If you’ve seen Lamberto Bava’s Demons (1985), released on Blu-ray in North America by Synapse Films and in the U.K. by Arrow Films, it is impossible not to hear Claudio Simonetti’s main theme in one’s head. It’s probably the catchiest theme written by the composer in his long career scoring horror films for a variety of directors as a solo artist and with the band he co-founded, legendary Italian prog-rock group Goblin.
Demons was co-written / produced by Dario Argento, and features a grisly combination of gory special effects and source songs to keep the drama moving as innocent moviegoers are transformed into flesh-tearing zombie-demons inside an old cinema.
To celebrate the film’s 30th anniversary, Rustblade Records have released Simonetti’s score as expanded and remastered LP and CD editions, plus a bonus CD with remixes of the film’s main themes by other artists.
I’ve also added a brief Q&A with Rustblade’s owner, Stefano Rossello, who shares his thoughts on releasing soundtracks on vinyl – a topic that also comes up frequently in my conversation with Simonetti.
In addition to the creation of Demons, Simonetti also discusses the new remixes, the great sound engineering typical of Italian soundtracks of the 70s and 80s, an upcoming recording of Goblin’s Profondo Rosso / Deep Red score by his new band Claudio Simonetti’s Goblin set for release later this year by Rustblade, and the possibility of releasing Simonetti’s music for the classic 1922 silent film Nosferatu – something I’ve been keen to see realized for several years.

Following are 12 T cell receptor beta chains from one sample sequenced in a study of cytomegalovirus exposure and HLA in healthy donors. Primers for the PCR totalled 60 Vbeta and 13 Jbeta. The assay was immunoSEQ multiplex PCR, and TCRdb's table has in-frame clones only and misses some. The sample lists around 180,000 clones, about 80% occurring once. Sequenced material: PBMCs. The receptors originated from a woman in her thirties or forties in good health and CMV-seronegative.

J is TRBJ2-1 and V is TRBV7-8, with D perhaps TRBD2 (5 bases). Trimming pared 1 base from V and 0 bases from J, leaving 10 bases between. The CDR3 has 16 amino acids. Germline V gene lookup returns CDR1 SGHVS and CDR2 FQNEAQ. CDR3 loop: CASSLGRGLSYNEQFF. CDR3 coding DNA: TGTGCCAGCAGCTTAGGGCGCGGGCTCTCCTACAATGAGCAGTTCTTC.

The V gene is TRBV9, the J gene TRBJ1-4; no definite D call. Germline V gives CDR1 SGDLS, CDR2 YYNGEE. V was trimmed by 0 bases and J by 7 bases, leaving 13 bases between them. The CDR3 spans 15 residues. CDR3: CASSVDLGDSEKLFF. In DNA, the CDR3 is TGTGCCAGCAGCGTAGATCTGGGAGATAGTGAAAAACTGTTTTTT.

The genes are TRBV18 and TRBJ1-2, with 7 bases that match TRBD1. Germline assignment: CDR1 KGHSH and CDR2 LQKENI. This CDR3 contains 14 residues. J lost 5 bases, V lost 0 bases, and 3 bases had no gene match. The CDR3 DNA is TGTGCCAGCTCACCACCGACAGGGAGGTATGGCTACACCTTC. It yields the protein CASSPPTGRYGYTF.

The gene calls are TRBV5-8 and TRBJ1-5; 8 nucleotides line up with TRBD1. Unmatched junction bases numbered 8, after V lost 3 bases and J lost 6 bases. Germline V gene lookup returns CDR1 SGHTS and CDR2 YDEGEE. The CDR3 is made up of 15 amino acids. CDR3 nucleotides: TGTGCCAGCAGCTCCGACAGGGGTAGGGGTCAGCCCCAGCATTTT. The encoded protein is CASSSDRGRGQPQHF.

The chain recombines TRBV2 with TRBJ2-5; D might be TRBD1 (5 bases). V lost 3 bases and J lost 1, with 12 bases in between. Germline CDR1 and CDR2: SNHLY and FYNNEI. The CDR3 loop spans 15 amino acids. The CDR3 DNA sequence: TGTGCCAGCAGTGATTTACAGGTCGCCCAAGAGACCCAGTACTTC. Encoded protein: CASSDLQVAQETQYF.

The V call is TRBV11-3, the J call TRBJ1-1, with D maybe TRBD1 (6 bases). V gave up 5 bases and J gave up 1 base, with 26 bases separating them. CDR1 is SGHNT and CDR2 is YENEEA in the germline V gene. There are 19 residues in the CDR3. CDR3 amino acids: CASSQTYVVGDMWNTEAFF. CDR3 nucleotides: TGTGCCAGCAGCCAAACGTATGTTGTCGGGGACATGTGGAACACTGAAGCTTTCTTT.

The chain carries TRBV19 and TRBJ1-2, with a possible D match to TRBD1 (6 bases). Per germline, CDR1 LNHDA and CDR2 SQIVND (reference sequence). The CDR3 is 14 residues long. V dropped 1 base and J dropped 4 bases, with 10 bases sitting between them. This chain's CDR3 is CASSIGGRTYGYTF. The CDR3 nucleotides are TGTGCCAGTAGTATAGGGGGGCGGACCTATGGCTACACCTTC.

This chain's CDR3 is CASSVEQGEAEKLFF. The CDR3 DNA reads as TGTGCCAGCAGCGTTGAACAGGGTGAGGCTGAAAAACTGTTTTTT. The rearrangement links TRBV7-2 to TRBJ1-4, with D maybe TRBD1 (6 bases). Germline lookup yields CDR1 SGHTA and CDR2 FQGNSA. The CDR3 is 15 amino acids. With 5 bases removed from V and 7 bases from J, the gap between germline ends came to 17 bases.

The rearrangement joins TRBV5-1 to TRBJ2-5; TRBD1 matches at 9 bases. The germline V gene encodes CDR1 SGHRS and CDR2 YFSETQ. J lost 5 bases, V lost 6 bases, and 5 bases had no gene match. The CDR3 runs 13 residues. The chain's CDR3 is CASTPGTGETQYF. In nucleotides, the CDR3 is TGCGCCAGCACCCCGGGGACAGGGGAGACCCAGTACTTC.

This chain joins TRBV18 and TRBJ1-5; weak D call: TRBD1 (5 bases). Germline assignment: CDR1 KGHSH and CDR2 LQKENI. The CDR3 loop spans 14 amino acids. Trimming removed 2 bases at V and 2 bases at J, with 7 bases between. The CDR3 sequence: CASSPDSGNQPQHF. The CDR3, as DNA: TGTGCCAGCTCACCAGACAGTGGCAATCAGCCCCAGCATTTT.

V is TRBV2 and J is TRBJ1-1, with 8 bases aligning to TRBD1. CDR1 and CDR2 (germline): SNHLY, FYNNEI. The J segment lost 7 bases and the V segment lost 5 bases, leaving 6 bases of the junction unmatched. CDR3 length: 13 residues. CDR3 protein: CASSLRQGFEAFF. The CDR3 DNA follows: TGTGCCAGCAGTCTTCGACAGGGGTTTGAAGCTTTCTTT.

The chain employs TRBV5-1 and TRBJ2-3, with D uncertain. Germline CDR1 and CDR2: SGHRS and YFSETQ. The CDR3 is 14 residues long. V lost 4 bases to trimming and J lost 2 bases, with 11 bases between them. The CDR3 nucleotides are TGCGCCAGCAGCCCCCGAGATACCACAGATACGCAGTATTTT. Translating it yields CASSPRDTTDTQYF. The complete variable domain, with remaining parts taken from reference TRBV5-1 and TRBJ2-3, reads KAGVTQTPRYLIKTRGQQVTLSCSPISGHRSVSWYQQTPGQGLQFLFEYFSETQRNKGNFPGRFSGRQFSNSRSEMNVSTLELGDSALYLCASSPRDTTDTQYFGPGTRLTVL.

Speaking to Simonetti was a personal & professional high – I had the pleasure of seeing Goblin perform at the Opera House in 2013, and detailed the experience in a blog + some related reviews in a prior post.
Goblin & Argento fans in Toronto should also note there’s a 35mm screening of Deep Red at the Royal Cinema via the Black Museum on Wed. June 10th at 9pm.
Also showing at the Royal: the cult film Roar (1981), which screens Sat. May 23 and Wed. June 3 at 9pm. Never heard of it? Well, Drafthouse Films will be releasing it on Blu-ray and DVD sometime in November, but this odd little film is touring select cities after vanishing from distribution for years.
The short history: Roar was produced and directed by Noel Marshall, the agent who handled the sale of William Peter Blatty’s The Exorcist novel. Costing over $4 million, the indie film also starred Tippi Hedren and Melanie Griffith and was shot by Jan de Bont (Die Hard) in Hedren and Marshall’s private big cat preserve, Shambala.
Coming next: reviews of Yasuharu Hasebe’s Black Tight Killers (1966) and Massacre Gun (1967), the latter new on Blu from Arrow Films.
Mark R. Hasan, Editor